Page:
WASHINGTON, D.C.—Senators from Georgia and Tennessee are split over colleagues’ calls for the United States to impose a no-fly zone over Libya to prevent Col. Moammar Gadhafi from bombing his own people.
“The United States doesn’t need to be a lone wolf out there from a military perspective or from a perspective of trying to inject ourselves into the affairs of Libya,” said Sen. Saxby Chambliss, R-Ga.
But Sen. Lamar Alexander, R-Tenn., said a no-fly zone across the vast African country is warranted.
“It’s not premature. It’s something we should seriously consider,” he said. It’s “something we could do as a country to help encourage the spread of democracy in the Middle East without the excessive interference with the internal affairs of a country.”
Earlier this week, the entire Senate supported a resolution calling on the United Nations to impose a no-fly zone over Libya, but some senators want the United States to take the lead.
On Feb. 26, the U.N. unanimously approved a series of sanctions against the Libyan government, including imposing an arms embargo as well as banning travel for senior officials and freezing their assets.
“This is one time that it seems like everybody does agree that what’s going on within Libya is not good and whether it’s [a] human rights standpoint or a pure governance standpoint, it’s an opportunity for that body [the U.N.] to exercise itself,” Chambliss said.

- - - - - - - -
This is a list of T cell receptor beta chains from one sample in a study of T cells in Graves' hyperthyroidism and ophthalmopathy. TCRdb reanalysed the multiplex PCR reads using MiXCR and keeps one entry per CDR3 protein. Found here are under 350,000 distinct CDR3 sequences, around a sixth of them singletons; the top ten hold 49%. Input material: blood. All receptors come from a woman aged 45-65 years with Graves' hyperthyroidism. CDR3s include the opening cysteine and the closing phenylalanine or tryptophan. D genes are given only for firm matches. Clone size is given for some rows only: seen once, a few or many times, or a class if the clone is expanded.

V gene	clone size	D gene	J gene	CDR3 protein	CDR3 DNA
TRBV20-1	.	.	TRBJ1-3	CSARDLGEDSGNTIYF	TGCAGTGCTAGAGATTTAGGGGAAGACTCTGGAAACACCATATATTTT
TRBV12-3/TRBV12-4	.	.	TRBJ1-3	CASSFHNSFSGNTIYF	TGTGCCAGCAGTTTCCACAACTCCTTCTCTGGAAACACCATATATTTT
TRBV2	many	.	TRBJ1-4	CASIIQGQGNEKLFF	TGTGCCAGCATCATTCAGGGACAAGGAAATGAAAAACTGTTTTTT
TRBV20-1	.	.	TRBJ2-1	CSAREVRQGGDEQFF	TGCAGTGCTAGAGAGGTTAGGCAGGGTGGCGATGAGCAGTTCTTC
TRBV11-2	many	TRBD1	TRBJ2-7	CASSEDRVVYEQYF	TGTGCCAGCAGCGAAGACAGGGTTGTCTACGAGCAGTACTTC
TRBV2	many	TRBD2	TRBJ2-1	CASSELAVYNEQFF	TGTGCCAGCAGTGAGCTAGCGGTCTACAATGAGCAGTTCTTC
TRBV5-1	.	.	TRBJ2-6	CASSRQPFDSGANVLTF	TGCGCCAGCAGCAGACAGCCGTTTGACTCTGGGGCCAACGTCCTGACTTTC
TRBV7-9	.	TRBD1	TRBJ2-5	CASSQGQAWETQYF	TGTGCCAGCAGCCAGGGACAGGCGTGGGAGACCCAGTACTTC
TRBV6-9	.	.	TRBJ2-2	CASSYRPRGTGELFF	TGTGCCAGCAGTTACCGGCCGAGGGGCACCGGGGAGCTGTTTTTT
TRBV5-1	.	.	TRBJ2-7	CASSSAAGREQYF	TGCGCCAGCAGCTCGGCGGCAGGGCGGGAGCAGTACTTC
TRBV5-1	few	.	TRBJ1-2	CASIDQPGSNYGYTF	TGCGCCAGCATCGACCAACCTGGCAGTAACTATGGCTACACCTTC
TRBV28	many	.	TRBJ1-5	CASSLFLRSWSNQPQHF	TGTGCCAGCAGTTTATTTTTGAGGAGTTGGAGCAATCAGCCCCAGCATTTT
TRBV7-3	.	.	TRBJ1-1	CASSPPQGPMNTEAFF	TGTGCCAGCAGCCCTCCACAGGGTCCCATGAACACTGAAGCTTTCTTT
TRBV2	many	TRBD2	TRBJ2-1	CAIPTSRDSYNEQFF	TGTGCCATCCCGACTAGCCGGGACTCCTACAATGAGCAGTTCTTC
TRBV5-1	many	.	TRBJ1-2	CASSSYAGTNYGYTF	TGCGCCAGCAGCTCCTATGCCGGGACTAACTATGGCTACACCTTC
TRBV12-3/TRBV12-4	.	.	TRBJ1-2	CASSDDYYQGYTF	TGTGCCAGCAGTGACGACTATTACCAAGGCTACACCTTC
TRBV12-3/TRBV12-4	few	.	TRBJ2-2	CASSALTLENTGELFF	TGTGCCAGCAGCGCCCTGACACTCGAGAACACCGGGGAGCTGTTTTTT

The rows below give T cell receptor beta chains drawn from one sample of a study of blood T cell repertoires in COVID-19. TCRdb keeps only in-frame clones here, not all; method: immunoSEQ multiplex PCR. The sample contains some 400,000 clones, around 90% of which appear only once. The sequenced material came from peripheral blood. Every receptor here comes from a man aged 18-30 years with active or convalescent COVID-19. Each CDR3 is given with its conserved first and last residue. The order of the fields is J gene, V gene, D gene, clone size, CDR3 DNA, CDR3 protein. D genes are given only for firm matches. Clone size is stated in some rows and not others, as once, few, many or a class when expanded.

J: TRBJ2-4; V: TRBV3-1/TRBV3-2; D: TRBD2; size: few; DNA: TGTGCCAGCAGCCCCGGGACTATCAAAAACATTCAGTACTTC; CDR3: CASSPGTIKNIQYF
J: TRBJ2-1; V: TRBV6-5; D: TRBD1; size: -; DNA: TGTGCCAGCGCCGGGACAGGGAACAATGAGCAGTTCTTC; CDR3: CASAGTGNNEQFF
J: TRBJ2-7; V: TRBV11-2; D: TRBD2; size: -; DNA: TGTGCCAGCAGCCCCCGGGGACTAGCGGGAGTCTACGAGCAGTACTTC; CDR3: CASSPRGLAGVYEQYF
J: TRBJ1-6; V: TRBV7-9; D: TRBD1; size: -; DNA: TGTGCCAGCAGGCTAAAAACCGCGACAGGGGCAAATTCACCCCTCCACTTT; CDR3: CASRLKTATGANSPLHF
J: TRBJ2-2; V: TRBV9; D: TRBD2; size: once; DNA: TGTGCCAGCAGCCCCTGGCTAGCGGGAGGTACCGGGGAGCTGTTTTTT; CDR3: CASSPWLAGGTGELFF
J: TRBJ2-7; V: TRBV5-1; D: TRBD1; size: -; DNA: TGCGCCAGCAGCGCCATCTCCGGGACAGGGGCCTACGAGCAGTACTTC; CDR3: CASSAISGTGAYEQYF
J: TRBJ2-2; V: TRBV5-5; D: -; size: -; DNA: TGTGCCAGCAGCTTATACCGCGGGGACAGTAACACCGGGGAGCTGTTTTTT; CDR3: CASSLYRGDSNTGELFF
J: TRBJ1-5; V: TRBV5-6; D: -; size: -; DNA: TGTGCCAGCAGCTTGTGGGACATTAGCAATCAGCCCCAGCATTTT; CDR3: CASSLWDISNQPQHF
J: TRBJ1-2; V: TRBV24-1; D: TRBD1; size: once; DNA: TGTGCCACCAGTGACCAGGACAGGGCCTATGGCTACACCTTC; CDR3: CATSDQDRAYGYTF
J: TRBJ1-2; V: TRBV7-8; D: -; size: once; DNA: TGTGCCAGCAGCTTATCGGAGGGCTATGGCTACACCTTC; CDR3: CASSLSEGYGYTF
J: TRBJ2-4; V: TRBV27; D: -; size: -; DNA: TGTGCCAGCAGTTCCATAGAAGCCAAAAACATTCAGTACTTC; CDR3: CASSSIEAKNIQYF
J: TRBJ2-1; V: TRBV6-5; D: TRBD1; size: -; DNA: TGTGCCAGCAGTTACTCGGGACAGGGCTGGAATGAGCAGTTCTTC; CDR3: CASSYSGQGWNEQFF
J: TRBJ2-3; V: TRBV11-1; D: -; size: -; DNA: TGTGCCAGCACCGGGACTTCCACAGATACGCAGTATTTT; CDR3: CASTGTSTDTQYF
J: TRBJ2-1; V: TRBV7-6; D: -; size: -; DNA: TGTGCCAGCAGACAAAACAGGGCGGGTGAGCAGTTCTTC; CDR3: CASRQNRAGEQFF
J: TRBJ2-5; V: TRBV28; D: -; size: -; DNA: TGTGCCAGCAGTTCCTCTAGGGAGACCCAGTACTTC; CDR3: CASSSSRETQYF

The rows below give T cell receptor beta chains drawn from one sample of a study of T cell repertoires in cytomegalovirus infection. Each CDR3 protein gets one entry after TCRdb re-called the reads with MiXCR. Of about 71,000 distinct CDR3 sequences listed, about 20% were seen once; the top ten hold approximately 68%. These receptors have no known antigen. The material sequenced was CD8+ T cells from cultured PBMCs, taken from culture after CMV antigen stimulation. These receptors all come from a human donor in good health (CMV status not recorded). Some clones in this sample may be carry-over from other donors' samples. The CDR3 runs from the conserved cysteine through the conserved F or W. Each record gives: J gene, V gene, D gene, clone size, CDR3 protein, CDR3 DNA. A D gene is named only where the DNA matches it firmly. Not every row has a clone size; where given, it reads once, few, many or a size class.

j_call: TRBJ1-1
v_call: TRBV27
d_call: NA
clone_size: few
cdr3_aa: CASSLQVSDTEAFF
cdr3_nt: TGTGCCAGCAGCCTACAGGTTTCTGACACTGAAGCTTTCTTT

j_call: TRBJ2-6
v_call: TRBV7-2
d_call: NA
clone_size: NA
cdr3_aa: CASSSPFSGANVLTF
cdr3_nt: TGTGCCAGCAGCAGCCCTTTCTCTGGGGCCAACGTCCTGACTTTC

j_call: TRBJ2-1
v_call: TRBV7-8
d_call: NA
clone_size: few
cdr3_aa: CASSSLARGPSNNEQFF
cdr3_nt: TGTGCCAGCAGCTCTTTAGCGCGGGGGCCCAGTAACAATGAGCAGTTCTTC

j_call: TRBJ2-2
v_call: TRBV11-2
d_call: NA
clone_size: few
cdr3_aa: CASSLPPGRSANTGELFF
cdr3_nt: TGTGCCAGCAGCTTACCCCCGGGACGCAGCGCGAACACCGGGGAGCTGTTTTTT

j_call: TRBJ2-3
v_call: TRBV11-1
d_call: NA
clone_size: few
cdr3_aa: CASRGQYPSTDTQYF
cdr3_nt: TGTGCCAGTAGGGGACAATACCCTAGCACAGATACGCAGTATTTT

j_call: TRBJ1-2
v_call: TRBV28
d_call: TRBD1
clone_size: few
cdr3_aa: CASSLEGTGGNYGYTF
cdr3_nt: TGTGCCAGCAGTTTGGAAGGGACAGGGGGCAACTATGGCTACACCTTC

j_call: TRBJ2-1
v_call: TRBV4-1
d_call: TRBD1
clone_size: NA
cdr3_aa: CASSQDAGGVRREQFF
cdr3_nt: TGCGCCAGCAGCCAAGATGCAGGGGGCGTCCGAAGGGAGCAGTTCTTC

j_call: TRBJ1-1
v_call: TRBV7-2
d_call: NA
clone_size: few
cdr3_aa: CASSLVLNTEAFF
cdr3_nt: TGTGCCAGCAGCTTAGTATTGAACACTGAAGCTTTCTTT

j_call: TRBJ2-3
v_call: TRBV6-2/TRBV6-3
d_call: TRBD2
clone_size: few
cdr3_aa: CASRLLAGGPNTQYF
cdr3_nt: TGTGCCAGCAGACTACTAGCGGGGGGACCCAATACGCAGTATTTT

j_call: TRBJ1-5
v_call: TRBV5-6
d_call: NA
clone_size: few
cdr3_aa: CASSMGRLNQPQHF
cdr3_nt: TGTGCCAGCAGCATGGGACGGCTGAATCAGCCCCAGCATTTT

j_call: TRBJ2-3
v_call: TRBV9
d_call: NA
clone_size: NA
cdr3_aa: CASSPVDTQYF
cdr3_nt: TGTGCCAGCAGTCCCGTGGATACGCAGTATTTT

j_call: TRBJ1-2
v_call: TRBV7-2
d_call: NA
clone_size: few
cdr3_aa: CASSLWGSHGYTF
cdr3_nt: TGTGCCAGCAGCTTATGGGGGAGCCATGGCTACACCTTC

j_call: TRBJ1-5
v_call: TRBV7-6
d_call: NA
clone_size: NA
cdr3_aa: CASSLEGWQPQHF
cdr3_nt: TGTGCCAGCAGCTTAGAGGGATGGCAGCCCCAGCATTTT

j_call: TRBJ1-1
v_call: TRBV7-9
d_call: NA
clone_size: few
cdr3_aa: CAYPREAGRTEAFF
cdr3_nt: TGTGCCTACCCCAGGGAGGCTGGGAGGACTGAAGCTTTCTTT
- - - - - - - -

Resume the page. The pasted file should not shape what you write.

Sen. Bob Corker, R.-Tenn., said he won’t instantly dismiss the idea of a no-fly zone, but he wants more discussion.
“Our military leadership has raised questions about the implications,” Corker said in a statement.
In testimony before Congress, Secretary of State Hillary Clinton implied that the United States is not close to imposing a no-fly zone on its own in spite of calls from senior senators.
Her work on behalf of the Libyan rebels garnered praise from Sen. Johnny Isakson, R-Ga., who said he trusts her judgment.
“Secretary Clinton has been a rock star as far as I’m concerned, as far as what is going on in Africa,” he said.
The rebel uprising in Libya “has the potential to be the tipping point” for the democratic movement spreading across the Middle East, Isakson said.
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